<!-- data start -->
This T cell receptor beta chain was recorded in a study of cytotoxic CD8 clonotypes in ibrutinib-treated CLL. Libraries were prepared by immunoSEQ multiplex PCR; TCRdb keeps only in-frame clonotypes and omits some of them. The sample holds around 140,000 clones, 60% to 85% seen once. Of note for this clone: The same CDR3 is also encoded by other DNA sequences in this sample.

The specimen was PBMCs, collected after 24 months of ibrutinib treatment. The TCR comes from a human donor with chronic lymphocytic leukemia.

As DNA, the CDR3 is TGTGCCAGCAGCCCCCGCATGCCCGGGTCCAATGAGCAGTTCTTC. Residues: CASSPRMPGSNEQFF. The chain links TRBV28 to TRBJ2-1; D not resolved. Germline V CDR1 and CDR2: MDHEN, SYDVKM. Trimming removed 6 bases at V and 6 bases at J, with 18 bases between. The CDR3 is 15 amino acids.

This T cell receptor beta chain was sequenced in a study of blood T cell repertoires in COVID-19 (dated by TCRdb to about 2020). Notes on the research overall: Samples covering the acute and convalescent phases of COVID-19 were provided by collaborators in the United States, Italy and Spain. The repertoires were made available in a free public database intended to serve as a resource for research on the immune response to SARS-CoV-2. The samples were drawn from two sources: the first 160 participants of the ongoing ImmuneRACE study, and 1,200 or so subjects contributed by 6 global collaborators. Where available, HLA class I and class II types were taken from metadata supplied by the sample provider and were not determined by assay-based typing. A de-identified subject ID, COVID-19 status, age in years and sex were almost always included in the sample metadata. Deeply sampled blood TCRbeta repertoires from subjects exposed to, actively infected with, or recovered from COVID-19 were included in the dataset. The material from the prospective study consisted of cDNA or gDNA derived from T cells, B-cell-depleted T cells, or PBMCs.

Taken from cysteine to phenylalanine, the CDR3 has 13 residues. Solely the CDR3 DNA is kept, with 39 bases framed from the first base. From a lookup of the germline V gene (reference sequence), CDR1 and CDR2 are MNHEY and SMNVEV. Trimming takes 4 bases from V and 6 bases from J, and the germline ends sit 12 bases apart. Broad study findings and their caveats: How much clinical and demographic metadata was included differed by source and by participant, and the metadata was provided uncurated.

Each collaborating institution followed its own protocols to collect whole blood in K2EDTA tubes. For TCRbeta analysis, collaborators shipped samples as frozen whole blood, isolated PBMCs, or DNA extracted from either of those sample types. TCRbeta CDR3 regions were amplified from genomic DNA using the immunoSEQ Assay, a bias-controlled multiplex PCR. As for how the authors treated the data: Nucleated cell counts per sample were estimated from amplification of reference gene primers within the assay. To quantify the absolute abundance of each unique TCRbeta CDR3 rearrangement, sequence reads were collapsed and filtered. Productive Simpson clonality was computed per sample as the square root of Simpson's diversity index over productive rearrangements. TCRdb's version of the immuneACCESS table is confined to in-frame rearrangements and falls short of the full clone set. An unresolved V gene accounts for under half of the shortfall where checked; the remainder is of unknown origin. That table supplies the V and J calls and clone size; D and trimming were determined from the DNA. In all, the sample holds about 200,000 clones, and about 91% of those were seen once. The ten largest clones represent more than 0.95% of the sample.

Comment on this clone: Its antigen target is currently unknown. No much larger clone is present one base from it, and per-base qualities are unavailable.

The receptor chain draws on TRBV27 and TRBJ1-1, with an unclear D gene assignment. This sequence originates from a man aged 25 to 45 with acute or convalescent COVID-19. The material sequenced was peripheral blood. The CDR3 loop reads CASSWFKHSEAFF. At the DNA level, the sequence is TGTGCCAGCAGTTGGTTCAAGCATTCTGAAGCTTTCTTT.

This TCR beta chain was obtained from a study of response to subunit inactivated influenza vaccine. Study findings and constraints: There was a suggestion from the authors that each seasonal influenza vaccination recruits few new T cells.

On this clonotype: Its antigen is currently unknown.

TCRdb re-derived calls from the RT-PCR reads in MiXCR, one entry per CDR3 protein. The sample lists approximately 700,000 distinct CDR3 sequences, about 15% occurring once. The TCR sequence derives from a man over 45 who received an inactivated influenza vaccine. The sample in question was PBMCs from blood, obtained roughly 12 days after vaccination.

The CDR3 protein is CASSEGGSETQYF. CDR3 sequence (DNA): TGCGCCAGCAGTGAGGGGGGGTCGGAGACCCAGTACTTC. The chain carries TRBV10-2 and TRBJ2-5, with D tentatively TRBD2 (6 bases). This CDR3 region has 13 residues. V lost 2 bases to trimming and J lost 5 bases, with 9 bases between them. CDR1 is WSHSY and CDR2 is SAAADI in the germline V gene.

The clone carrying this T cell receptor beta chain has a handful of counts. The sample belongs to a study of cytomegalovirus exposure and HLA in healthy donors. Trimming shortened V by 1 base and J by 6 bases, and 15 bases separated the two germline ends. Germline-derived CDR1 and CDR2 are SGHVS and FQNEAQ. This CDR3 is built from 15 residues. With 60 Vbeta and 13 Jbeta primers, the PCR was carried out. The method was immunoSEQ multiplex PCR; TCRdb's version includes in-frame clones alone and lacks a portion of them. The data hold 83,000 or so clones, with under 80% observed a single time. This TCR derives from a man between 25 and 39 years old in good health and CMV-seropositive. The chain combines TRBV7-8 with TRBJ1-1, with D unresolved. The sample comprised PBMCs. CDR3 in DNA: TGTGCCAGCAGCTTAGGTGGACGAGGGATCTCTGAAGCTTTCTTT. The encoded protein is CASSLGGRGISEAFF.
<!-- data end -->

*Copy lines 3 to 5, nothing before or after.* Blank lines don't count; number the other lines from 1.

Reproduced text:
As DNA, the CDR3 is TGTGCCAGCAGCCCCCGCATGCCCGGGTCCAATGAGCAGTTCTTC. Residues: CASSPRMPGSNEQFF. The chain links TRBV28 to TRBJ2-1; D not resolved. Germline V CDR1 and CDR2: MDHEN, SYDVKM. Trimming removed 6 bases at V and 6 bases at J, with 18 bases between. The CDR3 is 15 amino acids.

This T cell receptor beta chain was sequenced in a study of blood T cell repertoires in COVID-19 (dated by TCRdb to about 2020). Notes on the research overall: Samples covering the acute and convalescent phases of COVID-19 were provided by collaborators in the United States, Italy and Spain. The repertoires were made available in a free public database intended to serve as a resource for research on the immune response to SARS-CoV-2. The samples were drawn from two sources: the first 160 participants of the ongoing ImmuneRACE study, and 1,200 or so subjects contributed by 6 global collaborators. Where available, HLA class I and class II types were taken from metadata supplied by the sample provider and were not determined by assay-based typing. A de-identified subject ID, COVID-19 status, age in years and sex were almost always included in the sample metadata. Deeply sampled blood TCRbeta repertoires from subjects exposed to, actively infected with, or recovered from COVID-19 were included in the dataset. The material from the prospective study consisted of cDNA or gDNA derived from T cells, B-cell-depleted T cells, or PBMCs.

Taken from cysteine to phenylalanine, the CDR3 has 13 residues. Solely the CDR3 DNA is kept, with 39 bases framed from the first base. From a lookup of the germline V gene (reference sequence), CDR1 and CDR2 are MNHEY and SMNVEV. Trimming takes 4 bases from V and 6 bases from J, and the germline ends sit 12 bases apart. Broad study findings and their caveats: How much clinical and demographic metadata was included differed by source and by participant, and the metadata was provided uncurated.